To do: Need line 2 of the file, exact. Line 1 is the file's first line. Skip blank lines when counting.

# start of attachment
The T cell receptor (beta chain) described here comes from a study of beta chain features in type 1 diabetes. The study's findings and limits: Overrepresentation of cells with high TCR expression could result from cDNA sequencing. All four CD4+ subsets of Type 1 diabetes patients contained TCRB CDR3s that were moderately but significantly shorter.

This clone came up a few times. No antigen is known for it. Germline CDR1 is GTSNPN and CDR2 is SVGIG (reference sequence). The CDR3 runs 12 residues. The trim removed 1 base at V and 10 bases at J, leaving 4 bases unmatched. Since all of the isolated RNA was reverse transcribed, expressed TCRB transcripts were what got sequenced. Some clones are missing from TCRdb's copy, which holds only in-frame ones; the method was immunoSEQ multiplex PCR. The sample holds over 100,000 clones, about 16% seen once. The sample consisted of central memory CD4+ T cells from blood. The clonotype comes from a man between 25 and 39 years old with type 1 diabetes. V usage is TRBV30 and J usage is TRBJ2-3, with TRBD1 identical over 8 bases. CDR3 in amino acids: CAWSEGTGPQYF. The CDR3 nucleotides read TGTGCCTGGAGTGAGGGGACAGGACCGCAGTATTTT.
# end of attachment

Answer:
This clone came up a few times. No antigen is known for it. Germline CDR1 is GTSNPN and CDR2 is SVGIG (reference sequence). The CDR3 runs 12 residues. The trim removed 1 base at V and 10 bases at J, leaving 4 bases unmatched. Since all of the isolated RNA was reverse transcribed, expressed TCRB transcripts were what got sequenced. Some clones are missing from TCRdb's copy, which holds only in-frame ones; the method was immunoSEQ multiplex PCR. The sample holds over 100,000 clones, about 16% seen once. The sample consisted of central memory CD4+ T cells from blood. The clonotype comes from a man between 25 and 39 years old with type 1 diabetes. V usage is TRBV30 and J usage is TRBJ2-3, with TRBD1 identical over 8 bases. CDR3 in amino acids: CAWSEGTGPQYF. The CDR3 nucleotides read TGTGCCTGGAGTGAGGGGACAGGACCGCAGTATTTT.